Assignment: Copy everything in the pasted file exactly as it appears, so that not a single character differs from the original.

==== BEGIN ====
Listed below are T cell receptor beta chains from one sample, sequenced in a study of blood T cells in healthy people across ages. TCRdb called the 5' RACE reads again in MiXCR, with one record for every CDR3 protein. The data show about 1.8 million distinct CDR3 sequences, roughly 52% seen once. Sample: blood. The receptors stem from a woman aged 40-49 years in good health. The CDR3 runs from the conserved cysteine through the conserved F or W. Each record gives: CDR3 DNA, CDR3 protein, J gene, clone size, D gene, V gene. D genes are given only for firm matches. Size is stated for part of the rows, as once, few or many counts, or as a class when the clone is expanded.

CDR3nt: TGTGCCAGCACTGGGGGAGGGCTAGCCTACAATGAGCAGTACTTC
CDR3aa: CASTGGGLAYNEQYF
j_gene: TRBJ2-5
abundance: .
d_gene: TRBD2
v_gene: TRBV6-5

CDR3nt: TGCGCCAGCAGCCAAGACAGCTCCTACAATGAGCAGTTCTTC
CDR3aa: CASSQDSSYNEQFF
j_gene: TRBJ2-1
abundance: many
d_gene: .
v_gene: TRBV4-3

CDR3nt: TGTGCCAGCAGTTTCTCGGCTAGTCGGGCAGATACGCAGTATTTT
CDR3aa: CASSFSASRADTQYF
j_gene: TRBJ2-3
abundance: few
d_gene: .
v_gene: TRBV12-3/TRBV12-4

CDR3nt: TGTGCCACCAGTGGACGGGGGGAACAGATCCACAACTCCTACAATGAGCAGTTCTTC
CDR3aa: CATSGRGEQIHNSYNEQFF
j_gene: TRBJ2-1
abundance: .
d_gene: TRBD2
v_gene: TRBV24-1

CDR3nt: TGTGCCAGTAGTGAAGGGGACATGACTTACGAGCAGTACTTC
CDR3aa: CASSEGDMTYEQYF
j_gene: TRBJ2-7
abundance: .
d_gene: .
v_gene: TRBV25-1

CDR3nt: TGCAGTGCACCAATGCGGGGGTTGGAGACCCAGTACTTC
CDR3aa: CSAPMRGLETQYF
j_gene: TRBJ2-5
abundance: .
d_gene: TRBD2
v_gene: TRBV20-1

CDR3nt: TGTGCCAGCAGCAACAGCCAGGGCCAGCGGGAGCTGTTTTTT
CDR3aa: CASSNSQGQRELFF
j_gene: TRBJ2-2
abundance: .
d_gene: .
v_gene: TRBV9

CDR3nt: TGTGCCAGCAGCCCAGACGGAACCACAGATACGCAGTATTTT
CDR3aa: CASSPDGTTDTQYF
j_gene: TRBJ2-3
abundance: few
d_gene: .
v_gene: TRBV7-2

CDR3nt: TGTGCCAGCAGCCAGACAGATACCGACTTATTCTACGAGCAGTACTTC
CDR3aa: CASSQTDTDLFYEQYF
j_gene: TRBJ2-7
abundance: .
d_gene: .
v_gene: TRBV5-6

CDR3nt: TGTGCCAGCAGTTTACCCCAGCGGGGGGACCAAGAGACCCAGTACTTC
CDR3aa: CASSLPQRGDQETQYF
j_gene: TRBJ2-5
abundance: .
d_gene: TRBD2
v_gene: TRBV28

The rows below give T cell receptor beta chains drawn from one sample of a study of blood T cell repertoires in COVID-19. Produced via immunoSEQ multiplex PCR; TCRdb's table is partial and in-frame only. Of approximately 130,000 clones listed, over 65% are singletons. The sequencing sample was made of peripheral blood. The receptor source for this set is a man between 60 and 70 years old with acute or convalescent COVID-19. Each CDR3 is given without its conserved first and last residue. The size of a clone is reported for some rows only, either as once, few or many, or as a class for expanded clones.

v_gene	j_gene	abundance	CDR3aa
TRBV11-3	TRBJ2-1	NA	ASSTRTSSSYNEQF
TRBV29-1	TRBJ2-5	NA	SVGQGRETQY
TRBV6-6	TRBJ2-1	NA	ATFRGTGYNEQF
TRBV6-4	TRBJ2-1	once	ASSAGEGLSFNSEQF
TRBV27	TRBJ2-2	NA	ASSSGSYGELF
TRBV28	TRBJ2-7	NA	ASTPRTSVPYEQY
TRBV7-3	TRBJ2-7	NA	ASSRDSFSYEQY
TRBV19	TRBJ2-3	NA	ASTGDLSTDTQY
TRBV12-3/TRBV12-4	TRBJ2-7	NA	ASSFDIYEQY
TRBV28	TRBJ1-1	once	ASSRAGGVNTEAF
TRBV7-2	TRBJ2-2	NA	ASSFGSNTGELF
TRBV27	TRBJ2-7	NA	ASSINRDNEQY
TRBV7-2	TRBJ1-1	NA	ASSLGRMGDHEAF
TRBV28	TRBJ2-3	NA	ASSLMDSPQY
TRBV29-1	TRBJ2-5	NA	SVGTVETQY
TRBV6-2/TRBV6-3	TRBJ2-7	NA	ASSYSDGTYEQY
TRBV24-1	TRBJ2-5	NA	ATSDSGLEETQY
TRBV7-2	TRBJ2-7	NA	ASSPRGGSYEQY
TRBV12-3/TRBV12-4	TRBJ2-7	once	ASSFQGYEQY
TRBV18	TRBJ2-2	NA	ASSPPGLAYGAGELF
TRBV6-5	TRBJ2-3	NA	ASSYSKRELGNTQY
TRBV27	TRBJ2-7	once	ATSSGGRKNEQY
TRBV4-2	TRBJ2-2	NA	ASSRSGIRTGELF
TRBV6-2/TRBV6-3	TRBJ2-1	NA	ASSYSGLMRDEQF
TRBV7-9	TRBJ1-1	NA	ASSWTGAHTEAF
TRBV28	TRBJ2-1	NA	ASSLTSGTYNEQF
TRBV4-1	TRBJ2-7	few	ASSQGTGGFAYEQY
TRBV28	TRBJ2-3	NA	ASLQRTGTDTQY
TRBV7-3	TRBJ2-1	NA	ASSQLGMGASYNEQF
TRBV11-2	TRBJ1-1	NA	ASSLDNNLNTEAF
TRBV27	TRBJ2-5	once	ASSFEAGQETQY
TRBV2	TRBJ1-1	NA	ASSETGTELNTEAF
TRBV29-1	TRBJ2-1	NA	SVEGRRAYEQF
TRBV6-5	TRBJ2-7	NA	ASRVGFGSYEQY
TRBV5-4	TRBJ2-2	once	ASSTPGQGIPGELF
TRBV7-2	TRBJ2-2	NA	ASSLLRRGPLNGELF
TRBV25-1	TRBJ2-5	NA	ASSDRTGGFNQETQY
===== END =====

Listed below are T cell receptor beta chains from one sample, sequenced in a study of blood T cells in healthy people across ages. TCRdb called the 5' RACE reads again in MiXCR, with one record for every CDR3 protein. The data show about 1.8 million distinct CDR3 sequences, roughly 52% seen once. Sample: blood. The receptors stem from a woman aged 40-49 years in good health. The CDR3 runs from the conserved cysteine through the conserved F or W. Each record gives: CDR3 DNA, CDR3 protein, J gene, clone size, D gene, V gene. D genes are given only for firm matches. Size is stated for part of the rows, as once, few or many counts, or as a class when the clone is expanded.

CDR3nt: TGTGCCAGCACTGGGGGAGGGCTAGCCTACAATGAGCAGTACTTC
CDR3aa: CASTGGGLAYNEQYF
j_gene: TRBJ2-5
abundance: .
d_gene: TRBD2
v_gene: TRBV6-5

CDR3nt: TGCGCCAGCAGCCAAGACAGCTCCTACAATGAGCAGTTCTTC
CDR3aa: CASSQDSSYNEQFF
j_gene: TRBJ2-1
abundance: many
d_gene: .
v_gene: TRBV4-3

CDR3nt: TGTGCCAGCAGTTTCTCGGCTAGTCGGGCAGATACGCAGTATTTT
CDR3aa: CASSFSASRADTQYF
j_gene: TRBJ2-3
abundance: few
d_gene: .
v_gene: TRBV12-3/TRBV12-4

CDR3nt: TGTGCCACCAGTGGACGGGGGGAACAGATCCACAACTCCTACAATGAGCAGTTCTTC
CDR3aa: CATSGRGEQIHNSYNEQFF
j_gene: TRBJ2-1
abundance: .
d_gene: TRBD2
v_gene: TRBV24-1

CDR3nt: TGTGCCAGTAGTGAAGGGGACATGACTTACGAGCAGTACTTC
CDR3aa: CASSEGDMTYEQYF
j_gene: TRBJ2-7
abundance: .
d_gene: .
v_gene: TRBV25-1

CDR3nt: TGCAGTGCACCAATGCGGGGGTTGGAGACCCAGTACTTC
CDR3aa: CSAPMRGLETQYF
j_gene: TRBJ2-5
abundance: .
d_gene: TRBD2
v_gene: TRBV20-1

CDR3nt: TGTGCCAGCAGCAACAGCCAGGGCCAGCGGGAGCTGTTTTTT
CDR3aa: CASSNSQGQRELFF
j_gene: TRBJ2-2
abundance: .
d_gene: .
v_gene: TRBV9

CDR3nt: TGTGCCAGCAGCCCAGACGGAACCACAGATACGCAGTATTTT
CDR3aa: CASSPDGTTDTQYF
j_gene: TRBJ2-3
abundance: few
d_gene: .
v_gene: TRBV7-2

CDR3nt: TGTGCCAGCAGCCAGACAGATACCGACTTATTCTACGAGCAGTACTTC
CDR3aa: CASSQTDTDLFYEQYF
j_gene: TRBJ2-7
abundance: .
d_gene: .
v_gene: TRBV5-6

CDR3nt: TGTGCCAGCAGTTTACCCCAGCGGGGGGACCAAGAGACCCAGTACTTC
CDR3aa: CASSLPQRGDQETQYF
j_gene: TRBJ2-5
abundance: .
d_gene: TRBD2
v_gene: TRBV28

The rows below give T cell receptor beta chains drawn from one sample of a study of blood T cell repertoires in COVID-19. Produced via immunoSEQ multiplex PCR; TCRdb's table is partial and in-frame only. Of approximately 130,000 clones listed, over 65% are singletons. The sequencing sample was made of peripheral blood. The receptor source for this set is a man between 60 and 70 years old with acute or convalescent COVID-19. Each CDR3 is given without its conserved first and last residue. The size of a clone is reported for some rows only, either as once, few or many, or as a class for expanded clones.

v_gene	j_gene	abundance	CDR3aa
TRBV11-3	TRBJ2-1	NA	ASSTRTSSSYNEQF
TRBV29-1	TRBJ2-5	NA	SVGQGRETQY
TRBV6-6	TRBJ2-1	NA	ATFRGTGYNEQF
TRBV6-4	TRBJ2-1	once	ASSAGEGLSFNSEQF
TRBV27	TRBJ2-2	NA	ASSSGSYGELF
TRBV28	TRBJ2-7	NA	ASTPRTSVPYEQY
TRBV7-3	TRBJ2-7	NA	ASSRDSFSYEQY
TRBV19	TRBJ2-3	NA	ASTGDLSTDTQY
TRBV12-3/TRBV12-4	TRBJ2-7	NA	ASSFDIYEQY
TRBV28	TRBJ1-1	once	ASSRAGGVNTEAF
TRBV7-2	TRBJ2-2	NA	ASSFGSNTGELF
TRBV27	TRBJ2-7	NA	ASSINRDNEQY
TRBV7-2	TRBJ1-1	NA	ASSLGRMGDHEAF
TRBV28	TRBJ2-3	NA	ASSLMDSPQY
TRBV29-1	TRBJ2-5	NA	SVGTVETQY
TRBV6-2/TRBV6-3	TRBJ2-7	NA	ASSYSDGTYEQY
TRBV24-1	TRBJ2-5	NA	ATSDSGLEETQY
TRBV7-2	TRBJ2-7	NA	ASSPRGGSYEQY
TRBV12-3/TRBV12-4	TRBJ2-7	once	ASSFQGYEQY
TRBV18	TRBJ2-2	NA	ASSPPGLAYGAGELF
TRBV6-5	TRBJ2-3	NA	ASSYSKRELGNTQY
TRBV27	TRBJ2-7	once	ATSSGGRKNEQY
TRBV4-2	TRBJ2-2	NA	ASSRSGIRTGELF
TRBV6-2/TRBV6-3	TRBJ2-1	NA	ASSYSGLMRDEQF
TRBV7-9	TRBJ1-1	NA	ASSWTGAHTEAF
TRBV28	TRBJ2-1	NA	ASSLTSGTYNEQF
TRBV4-1	TRBJ2-7	few	ASSQGTGGFAYEQY
TRBV28	TRBJ2-3	NA	ASLQRTGTDTQY
TRBV7-3	TRBJ2-1	NA	ASSQLGMGASYNEQF
TRBV11-2	TRBJ1-1	NA	ASSLDNNLNTEAF
TRBV27	TRBJ2-5	once	ASSFEAGQETQY
TRBV2	TRBJ1-1	NA	ASSETGTELNTEAF
TRBV29-1	TRBJ2-1	NA	SVEGRRAYEQF
TRBV6-5	TRBJ2-7	NA	ASRVGFGSYEQY
TRBV5-4	TRBJ2-2	once	ASSTPGQGIPGELF
TRBV7-2	TRBJ2-2	NA	ASSLLRRGPLNGELF
TRBV25-1	TRBJ2-5	NA	ASSDRTGGFNQETQY